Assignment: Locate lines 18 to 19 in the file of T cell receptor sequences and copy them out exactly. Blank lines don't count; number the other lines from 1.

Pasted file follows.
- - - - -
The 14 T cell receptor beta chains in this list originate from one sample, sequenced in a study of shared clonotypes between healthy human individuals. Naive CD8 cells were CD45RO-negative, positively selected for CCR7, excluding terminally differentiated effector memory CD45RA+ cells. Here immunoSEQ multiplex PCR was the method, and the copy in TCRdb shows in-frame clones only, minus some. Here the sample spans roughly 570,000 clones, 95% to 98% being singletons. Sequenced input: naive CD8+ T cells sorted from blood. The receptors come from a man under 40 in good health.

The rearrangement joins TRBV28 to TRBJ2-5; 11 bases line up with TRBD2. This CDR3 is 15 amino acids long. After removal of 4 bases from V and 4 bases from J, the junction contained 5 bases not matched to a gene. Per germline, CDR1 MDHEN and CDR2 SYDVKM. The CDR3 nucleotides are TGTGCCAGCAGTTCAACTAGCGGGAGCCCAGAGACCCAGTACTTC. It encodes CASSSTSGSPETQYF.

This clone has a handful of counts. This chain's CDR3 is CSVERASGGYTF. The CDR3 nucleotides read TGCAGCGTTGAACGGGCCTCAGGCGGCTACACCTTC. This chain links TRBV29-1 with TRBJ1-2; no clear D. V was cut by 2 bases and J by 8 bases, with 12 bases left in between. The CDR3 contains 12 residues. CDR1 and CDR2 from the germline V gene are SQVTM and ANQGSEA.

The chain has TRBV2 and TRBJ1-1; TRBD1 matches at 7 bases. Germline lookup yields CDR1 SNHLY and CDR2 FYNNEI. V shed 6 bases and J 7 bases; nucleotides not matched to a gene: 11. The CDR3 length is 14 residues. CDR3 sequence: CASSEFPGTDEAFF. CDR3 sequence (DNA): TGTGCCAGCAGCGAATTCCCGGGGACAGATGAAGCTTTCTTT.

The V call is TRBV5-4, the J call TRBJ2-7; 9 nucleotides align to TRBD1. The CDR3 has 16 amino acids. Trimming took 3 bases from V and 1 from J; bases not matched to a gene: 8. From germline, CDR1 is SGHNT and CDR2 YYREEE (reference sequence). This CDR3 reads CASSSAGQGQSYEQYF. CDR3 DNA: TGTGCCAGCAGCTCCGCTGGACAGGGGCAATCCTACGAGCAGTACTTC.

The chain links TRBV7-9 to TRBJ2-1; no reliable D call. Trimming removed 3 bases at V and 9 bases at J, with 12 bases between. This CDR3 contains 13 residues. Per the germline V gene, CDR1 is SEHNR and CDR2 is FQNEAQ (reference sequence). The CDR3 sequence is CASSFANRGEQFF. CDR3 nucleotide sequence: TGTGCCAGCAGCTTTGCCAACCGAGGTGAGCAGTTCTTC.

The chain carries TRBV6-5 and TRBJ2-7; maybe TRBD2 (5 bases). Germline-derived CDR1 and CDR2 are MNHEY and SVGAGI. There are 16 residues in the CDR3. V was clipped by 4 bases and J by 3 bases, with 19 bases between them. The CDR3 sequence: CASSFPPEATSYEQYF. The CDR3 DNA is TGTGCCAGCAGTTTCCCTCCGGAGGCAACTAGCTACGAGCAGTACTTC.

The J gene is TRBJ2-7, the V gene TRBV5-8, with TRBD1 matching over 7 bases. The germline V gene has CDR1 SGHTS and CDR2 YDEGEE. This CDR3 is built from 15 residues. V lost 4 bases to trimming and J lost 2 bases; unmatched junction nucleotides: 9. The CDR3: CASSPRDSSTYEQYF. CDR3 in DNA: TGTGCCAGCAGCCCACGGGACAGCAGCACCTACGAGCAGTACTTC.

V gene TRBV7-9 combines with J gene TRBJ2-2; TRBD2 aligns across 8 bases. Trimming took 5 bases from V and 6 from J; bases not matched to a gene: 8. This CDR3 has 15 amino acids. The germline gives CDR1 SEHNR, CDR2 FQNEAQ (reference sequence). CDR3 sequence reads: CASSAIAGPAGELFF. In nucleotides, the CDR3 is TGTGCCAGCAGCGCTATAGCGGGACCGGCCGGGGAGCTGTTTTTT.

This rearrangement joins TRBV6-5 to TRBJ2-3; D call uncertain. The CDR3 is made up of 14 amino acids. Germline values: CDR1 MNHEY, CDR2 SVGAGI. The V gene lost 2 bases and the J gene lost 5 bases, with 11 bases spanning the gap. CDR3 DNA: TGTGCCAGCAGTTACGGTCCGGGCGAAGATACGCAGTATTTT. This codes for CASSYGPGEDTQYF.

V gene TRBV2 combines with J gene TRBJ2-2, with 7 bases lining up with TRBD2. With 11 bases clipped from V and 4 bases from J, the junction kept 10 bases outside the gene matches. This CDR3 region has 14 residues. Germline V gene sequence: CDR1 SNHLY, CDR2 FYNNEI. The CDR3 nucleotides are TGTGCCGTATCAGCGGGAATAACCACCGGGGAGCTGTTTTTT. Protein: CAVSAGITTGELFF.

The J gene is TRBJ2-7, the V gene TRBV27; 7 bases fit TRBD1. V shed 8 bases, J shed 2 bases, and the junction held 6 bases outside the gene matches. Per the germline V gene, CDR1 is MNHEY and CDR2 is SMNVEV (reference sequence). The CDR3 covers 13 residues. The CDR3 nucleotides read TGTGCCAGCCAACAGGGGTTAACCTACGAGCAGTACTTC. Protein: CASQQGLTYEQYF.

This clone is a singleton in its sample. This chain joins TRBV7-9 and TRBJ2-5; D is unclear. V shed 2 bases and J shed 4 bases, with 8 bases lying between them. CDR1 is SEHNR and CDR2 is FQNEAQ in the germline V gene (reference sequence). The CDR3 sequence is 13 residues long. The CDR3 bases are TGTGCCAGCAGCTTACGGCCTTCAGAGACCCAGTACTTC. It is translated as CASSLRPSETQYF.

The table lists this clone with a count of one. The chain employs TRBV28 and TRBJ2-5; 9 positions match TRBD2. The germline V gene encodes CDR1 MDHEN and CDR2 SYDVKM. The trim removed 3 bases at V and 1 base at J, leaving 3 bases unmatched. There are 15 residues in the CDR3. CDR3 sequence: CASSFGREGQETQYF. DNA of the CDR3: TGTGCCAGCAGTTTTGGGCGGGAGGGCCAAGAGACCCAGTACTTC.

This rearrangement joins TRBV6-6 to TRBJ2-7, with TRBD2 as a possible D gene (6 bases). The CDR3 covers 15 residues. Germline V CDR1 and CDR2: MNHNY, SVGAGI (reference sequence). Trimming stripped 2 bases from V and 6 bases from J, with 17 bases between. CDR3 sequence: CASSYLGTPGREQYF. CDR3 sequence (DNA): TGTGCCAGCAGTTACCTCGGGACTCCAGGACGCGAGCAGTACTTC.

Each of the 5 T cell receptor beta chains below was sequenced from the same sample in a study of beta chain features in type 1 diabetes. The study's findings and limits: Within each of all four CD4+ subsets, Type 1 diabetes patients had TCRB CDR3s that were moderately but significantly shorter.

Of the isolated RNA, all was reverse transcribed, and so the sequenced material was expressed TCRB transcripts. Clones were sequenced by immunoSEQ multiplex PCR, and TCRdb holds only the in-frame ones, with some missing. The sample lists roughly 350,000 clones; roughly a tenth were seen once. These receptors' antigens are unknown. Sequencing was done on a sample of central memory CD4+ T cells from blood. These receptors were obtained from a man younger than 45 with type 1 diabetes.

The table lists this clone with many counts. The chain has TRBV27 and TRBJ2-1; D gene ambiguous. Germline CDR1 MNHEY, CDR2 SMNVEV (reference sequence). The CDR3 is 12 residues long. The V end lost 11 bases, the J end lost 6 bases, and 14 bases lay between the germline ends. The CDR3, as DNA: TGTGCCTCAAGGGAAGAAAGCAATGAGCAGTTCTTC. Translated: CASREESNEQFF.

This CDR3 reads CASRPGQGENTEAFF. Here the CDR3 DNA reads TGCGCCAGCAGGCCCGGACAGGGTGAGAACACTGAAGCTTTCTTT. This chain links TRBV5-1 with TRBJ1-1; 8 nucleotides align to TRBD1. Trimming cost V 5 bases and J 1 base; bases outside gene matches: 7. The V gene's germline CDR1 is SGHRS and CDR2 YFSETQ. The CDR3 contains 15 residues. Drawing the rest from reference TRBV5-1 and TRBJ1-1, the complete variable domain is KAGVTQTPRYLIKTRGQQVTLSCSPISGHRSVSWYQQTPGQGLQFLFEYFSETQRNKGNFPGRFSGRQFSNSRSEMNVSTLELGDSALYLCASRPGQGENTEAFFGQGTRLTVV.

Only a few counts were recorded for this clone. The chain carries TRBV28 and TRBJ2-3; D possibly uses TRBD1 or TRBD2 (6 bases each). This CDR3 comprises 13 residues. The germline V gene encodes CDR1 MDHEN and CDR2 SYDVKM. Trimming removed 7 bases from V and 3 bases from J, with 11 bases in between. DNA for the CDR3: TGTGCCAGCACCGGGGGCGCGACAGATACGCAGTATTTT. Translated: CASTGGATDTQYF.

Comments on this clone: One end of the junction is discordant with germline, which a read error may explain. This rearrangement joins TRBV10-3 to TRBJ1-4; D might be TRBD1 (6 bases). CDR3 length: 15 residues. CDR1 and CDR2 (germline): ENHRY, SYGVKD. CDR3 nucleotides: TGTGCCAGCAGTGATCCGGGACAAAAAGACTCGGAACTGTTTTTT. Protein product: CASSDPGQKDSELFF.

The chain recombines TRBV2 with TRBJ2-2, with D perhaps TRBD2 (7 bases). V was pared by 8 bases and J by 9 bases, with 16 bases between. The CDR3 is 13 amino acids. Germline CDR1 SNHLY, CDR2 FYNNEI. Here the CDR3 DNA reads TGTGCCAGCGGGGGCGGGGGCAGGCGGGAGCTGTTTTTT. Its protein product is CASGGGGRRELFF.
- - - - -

The table lists this clone with many counts. The chain has TRBV27 and TRBJ2-1; D gene ambiguous. Germline CDR1 MNHEY, CDR2 SMNVEV (reference sequence). The CDR3 is 12 residues long. The V end lost 11 bases, the J end lost 6 bases, and 14 bases lay between the germline ends. The CDR3, as DNA: TGTGCCTCAAGGGAAGAAAGCAATGAGCAGTTCTTC. Translated: CASREESNEQFF.

This CDR3 reads CASRPGQGENTEAFF. Here the CDR3 DNA reads TGCGCCAGCAGGCCCGGACAGGGTGAGAACACTGAAGCTTTCTTT. This chain links TRBV5-1 with TRBJ1-1; 8 nucleotides align to TRBD1. Trimming cost V 5 bases and J 1 base; bases outside gene matches: 7. The V gene's germline CDR1 is SGHRS and CDR2 YFSETQ. The CDR3 contains 15 residues. Drawing the rest from reference TRBV5-1 and TRBJ1-1, the complete variable domain is KAGVTQTPRYLIKTRGQQVTLSCSPISGHRSVSWYQQTPGQGLQFLFEYFSETQRNKGNFPGRFSGRQFSNSRSEMNVSTLELGDSALYLCASRPGQGENTEAFFGQGTRLTVV.